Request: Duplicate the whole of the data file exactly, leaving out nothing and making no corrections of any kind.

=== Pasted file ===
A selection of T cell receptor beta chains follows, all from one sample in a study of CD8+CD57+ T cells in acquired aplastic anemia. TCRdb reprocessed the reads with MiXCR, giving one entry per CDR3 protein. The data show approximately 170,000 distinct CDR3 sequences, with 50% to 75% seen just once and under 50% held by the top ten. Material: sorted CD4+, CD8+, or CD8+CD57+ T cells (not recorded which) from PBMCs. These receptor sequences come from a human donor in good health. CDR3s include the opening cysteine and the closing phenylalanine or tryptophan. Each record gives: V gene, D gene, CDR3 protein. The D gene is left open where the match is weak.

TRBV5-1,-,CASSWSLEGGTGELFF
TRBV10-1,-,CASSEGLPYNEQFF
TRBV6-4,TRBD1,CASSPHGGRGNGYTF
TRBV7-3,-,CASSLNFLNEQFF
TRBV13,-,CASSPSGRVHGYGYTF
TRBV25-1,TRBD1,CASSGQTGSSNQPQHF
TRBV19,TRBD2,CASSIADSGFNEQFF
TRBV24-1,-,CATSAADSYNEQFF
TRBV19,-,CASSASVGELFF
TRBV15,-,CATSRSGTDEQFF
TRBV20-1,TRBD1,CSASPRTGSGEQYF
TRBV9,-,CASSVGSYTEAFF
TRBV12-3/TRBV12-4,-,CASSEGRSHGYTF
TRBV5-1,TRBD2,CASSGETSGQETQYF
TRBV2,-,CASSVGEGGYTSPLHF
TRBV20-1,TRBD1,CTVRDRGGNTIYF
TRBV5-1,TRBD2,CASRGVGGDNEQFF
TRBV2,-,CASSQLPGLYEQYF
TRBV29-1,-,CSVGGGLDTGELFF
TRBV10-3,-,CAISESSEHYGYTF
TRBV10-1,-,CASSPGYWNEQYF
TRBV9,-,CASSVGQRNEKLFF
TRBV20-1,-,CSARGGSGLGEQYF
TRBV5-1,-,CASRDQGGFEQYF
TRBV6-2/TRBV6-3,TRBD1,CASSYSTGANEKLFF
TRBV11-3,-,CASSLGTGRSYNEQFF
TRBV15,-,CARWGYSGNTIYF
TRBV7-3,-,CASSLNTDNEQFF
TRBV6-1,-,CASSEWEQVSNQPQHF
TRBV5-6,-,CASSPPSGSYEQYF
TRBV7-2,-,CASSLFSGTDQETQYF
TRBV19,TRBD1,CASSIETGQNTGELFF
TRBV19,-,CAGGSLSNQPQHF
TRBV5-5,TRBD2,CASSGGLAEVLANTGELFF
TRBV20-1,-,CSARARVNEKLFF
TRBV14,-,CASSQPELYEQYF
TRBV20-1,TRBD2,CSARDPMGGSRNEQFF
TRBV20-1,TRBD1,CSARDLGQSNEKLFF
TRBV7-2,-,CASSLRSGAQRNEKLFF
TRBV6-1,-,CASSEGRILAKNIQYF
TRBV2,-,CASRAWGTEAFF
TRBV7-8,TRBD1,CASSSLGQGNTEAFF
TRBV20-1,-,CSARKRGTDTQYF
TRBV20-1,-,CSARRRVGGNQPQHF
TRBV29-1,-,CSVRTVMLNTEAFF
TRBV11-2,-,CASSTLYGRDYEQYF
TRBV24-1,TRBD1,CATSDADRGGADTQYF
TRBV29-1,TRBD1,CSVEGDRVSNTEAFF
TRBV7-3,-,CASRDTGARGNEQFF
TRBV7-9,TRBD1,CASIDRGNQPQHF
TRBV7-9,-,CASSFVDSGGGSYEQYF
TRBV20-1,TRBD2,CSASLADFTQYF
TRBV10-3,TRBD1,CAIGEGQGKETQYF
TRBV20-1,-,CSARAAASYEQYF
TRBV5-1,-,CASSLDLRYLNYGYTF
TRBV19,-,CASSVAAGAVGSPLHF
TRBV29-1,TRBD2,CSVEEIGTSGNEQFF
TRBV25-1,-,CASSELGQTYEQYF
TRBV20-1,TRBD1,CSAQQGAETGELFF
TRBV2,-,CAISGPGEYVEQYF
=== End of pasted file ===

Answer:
A selection of T cell receptor beta chains follows, all from one sample in a study of CD8+CD57+ T cells in acquired aplastic anemia. TCRdb reprocessed the reads with MiXCR, giving one entry per CDR3 protein. The data show approximately 170,000 distinct CDR3 sequences, with 50% to 75% seen just once and under 50% held by the top ten. Material: sorted CD4+, CD8+, or CD8+CD57+ T cells (not recorded which) from PBMCs. These receptor sequences come from a human donor in good health. CDR3s include the opening cysteine and the closing phenylalanine or tryptophan. Each record gives: V gene, D gene, CDR3 protein. The D gene is left open where the match is weak.

TRBV5-1,-,CASSWSLEGGTGELFF
TRBV10-1,-,CASSEGLPYNEQFF
TRBV6-4,TRBD1,CASSPHGGRGNGYTF
TRBV7-3,-,CASSLNFLNEQFF
TRBV13,-,CASSPSGRVHGYGYTF
TRBV25-1,TRBD1,CASSGQTGSSNQPQHF
TRBV19,TRBD2,CASSIADSGFNEQFF
TRBV24-1,-,CATSAADSYNEQFF
TRBV19,-,CASSASVGELFF
TRBV15,-,CATSRSGTDEQFF
TRBV20-1,TRBD1,CSASPRTGSGEQYF
TRBV9,-,CASSVGSYTEAFF
TRBV12-3/TRBV12-4,-,CASSEGRSHGYTF
TRBV5-1,TRBD2,CASSGETSGQETQYF
TRBV2,-,CASSVGEGGYTSPLHF
TRBV20-1,TRBD1,CTVRDRGGNTIYF
TRBV5-1,TRBD2,CASRGVGGDNEQFF
TRBV2,-,CASSQLPGLYEQYF
TRBV29-1,-,CSVGGGLDTGELFF
TRBV10-3,-,CAISESSEHYGYTF
TRBV10-1,-,CASSPGYWNEQYF
TRBV9,-,CASSVGQRNEKLFF
TRBV20-1,-,CSARGGSGLGEQYF
TRBV5-1,-,CASRDQGGFEQYF
TRBV6-2/TRBV6-3,TRBD1,CASSYSTGANEKLFF
TRBV11-3,-,CASSLGTGRSYNEQFF
TRBV15,-,CARWGYSGNTIYF
TRBV7-3,-,CASSLNTDNEQFF
TRBV6-1,-,CASSEWEQVSNQPQHF
TRBV5-6,-,CASSPPSGSYEQYF
TRBV7-2,-,CASSLFSGTDQETQYF
TRBV19,TRBD1,CASSIETGQNTGELFF
TRBV19,-,CAGGSLSNQPQHF
TRBV5-5,TRBD2,CASSGGLAEVLANTGELFF
TRBV20-1,-,CSARARVNEKLFF
TRBV14,-,CASSQPELYEQYF
TRBV20-1,TRBD2,CSARDPMGGSRNEQFF
TRBV20-1,TRBD1,CSARDLGQSNEKLFF
TRBV7-2,-,CASSLRSGAQRNEKLFF
TRBV6-1,-,CASSEGRILAKNIQYF
TRBV2,-,CASRAWGTEAFF
TRBV7-8,TRBD1,CASSSLGQGNTEAFF
TRBV20-1,-,CSARKRGTDTQYF
TRBV20-1,-,CSARRRVGGNQPQHF
TRBV29-1,-,CSVRTVMLNTEAFF
TRBV11-2,-,CASSTLYGRDYEQYF
TRBV24-1,TRBD1,CATSDADRGGADTQYF
TRBV29-1,TRBD1,CSVEGDRVSNTEAFF
TRBV7-3,-,CASRDTGARGNEQFF
TRBV7-9,TRBD1,CASIDRGNQPQHF
TRBV7-9,-,CASSFVDSGGGSYEQYF
TRBV20-1,TRBD2,CSASLADFTQYF
TRBV10-3,TRBD1,CAIGEGQGKETQYF
TRBV20-1,-,CSARAAASYEQYF
TRBV5-1,-,CASSLDLRYLNYGYTF
TRBV19,-,CASSVAAGAVGSPLHF
TRBV29-1,TRBD2,CSVEEIGTSGNEQFF
TRBV25-1,-,CASSELGQTYEQYF
TRBV20-1,TRBD1,CSAQQGAETGELFF
TRBV2,-,CAISGPGEYVEQYF